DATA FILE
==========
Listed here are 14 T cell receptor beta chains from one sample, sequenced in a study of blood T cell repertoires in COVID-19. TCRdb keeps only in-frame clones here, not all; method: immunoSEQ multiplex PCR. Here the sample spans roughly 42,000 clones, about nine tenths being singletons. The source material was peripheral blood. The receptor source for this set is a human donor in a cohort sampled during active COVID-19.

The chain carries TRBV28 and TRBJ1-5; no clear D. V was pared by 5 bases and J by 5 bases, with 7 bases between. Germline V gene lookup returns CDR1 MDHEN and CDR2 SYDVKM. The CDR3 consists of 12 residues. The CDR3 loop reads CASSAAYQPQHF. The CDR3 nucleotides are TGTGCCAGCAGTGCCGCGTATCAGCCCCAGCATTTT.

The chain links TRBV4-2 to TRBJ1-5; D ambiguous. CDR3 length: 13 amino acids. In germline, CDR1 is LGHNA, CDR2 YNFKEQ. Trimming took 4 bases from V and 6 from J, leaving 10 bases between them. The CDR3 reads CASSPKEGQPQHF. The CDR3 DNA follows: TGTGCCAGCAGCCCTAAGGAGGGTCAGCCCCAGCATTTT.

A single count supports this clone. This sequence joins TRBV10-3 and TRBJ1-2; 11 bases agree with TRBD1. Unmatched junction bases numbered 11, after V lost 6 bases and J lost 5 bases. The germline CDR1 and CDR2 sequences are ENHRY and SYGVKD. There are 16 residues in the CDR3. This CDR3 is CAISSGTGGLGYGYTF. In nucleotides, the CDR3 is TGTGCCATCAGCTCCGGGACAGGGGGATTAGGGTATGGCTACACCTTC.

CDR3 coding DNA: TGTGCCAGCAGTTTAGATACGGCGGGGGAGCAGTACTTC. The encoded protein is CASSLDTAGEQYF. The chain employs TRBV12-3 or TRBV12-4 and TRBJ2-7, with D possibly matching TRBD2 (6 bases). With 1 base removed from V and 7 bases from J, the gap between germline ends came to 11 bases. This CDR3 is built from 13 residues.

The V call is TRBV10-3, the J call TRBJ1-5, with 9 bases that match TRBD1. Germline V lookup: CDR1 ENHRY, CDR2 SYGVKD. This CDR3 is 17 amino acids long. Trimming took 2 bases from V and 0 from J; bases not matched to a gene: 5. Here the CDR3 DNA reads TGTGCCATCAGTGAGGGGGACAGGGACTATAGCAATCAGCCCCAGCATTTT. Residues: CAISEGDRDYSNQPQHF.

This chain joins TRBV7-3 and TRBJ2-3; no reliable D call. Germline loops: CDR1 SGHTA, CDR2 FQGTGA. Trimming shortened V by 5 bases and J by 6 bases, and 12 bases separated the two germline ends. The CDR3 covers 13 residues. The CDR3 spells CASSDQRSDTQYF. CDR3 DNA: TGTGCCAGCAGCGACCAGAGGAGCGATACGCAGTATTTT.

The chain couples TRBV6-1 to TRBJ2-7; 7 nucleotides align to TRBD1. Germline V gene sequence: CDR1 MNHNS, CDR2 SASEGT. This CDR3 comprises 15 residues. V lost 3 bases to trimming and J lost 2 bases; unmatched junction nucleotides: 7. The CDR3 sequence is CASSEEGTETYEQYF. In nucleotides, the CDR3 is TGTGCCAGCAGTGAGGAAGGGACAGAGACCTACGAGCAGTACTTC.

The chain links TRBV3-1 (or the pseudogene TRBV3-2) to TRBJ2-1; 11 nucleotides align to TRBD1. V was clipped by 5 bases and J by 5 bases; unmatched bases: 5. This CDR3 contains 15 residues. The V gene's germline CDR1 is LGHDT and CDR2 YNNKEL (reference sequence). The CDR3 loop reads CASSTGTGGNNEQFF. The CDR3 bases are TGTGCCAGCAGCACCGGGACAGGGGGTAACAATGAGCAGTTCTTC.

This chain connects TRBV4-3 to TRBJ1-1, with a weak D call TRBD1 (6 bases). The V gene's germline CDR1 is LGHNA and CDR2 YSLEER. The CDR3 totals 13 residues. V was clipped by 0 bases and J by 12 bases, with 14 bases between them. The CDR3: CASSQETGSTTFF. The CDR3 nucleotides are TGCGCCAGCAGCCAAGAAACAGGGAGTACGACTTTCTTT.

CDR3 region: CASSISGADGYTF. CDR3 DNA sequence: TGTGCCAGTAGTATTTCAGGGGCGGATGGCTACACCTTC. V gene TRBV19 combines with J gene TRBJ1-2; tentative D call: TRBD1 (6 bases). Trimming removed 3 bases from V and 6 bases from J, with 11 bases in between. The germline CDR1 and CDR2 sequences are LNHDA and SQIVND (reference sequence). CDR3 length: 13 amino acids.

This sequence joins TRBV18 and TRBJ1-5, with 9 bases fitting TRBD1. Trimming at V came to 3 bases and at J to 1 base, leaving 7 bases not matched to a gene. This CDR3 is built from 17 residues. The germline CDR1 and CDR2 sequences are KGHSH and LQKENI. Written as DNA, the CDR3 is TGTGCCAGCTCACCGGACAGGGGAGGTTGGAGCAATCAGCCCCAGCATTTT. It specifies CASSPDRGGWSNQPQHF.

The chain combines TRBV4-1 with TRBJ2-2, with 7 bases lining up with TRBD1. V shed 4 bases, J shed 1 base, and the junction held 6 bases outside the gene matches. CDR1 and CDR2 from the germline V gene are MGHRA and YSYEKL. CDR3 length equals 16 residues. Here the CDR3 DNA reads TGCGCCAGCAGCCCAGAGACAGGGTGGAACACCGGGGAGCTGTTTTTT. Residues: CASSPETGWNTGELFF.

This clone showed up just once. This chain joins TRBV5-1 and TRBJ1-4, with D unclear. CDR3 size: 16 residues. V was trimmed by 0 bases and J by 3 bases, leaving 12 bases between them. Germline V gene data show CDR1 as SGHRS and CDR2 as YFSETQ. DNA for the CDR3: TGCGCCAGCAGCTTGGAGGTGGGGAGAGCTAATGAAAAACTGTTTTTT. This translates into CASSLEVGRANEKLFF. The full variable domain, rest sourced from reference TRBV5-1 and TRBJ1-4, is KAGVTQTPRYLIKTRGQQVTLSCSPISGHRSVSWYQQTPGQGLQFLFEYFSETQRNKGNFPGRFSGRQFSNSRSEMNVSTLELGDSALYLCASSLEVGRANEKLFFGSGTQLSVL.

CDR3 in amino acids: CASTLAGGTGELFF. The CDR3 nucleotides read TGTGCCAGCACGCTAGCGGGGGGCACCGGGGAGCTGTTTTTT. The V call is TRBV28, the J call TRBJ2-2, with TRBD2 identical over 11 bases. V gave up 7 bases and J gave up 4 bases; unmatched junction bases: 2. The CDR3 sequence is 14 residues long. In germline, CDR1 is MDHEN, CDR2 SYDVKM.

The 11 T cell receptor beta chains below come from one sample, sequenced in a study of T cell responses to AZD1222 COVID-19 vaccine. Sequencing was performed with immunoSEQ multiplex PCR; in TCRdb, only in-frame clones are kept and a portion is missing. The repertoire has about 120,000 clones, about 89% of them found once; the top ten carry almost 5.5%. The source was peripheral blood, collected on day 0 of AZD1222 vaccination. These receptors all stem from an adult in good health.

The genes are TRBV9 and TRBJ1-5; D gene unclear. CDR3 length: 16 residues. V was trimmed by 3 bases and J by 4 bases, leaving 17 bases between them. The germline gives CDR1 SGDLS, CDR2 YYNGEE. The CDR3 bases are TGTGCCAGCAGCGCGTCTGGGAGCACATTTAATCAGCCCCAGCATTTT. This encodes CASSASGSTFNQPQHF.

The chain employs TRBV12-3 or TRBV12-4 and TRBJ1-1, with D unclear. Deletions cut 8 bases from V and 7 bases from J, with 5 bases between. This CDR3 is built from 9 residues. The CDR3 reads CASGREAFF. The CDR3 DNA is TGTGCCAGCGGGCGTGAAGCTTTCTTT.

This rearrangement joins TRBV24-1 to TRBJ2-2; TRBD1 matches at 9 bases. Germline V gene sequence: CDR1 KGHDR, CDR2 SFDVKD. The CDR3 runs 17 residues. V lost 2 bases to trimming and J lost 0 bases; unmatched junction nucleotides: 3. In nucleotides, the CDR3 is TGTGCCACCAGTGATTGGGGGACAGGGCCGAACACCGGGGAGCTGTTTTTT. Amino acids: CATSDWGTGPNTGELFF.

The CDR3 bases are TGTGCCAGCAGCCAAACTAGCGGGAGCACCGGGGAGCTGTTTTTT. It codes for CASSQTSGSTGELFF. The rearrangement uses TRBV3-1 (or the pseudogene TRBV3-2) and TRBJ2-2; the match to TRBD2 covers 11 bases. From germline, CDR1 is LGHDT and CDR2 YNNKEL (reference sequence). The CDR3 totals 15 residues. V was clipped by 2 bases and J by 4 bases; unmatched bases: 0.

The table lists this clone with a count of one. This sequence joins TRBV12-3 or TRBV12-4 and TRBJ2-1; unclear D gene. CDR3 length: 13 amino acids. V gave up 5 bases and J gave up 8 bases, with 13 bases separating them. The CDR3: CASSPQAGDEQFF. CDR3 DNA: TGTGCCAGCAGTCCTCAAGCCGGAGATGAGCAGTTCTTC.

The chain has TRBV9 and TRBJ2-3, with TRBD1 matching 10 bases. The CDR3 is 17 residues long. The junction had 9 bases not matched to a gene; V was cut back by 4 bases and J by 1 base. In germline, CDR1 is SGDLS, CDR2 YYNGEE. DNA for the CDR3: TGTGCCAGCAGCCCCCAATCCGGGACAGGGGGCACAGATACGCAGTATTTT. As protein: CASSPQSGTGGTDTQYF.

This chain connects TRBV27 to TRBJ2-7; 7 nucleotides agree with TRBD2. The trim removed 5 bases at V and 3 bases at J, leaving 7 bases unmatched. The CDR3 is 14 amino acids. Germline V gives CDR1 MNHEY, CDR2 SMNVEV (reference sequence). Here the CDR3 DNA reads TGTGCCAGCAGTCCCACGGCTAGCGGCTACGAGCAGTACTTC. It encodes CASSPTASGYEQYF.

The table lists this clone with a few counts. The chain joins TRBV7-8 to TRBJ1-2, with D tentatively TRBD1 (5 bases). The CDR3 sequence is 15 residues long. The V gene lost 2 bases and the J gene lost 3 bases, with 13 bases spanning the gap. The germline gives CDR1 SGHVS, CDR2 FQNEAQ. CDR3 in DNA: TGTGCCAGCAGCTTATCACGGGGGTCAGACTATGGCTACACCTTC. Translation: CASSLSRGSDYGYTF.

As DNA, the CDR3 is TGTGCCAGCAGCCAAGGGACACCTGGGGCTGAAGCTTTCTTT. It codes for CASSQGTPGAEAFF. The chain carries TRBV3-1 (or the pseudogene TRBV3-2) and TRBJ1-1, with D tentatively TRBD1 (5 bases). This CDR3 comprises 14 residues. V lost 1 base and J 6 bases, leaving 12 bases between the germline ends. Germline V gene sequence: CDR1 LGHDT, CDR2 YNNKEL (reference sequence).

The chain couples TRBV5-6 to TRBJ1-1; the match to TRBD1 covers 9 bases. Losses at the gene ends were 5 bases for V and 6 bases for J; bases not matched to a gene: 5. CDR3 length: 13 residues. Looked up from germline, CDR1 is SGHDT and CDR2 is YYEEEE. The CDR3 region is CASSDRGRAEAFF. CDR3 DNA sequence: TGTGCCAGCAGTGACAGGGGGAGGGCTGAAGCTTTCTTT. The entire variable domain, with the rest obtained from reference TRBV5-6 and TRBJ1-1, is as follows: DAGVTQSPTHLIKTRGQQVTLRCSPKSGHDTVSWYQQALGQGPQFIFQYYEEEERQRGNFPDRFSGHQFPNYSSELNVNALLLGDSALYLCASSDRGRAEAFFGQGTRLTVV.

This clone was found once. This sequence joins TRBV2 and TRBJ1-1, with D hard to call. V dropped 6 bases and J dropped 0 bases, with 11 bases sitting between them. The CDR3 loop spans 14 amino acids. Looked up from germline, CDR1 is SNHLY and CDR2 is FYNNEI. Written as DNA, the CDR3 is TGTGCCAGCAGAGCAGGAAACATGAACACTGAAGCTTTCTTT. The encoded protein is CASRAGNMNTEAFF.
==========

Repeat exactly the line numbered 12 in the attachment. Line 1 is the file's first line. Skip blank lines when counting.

This sequence joins TRBV18 and TRBJ1-5, with 9 bases fitting TRBD1. Trimming at V came to 3 bases and at J to 1 base, leaving 7 bases not matched to a gene. This CDR3 is built from 17 residues. The germline CDR1 and CDR2 sequences are KGHSH and LQKENI. Written as DNA, the CDR3 is TGTGCCAGCTCACCGGACAGGGGAGGTTGGAGCAATCAGCCCCAGCATTTT. It specifies CASSPDRGGWSNQPQHF.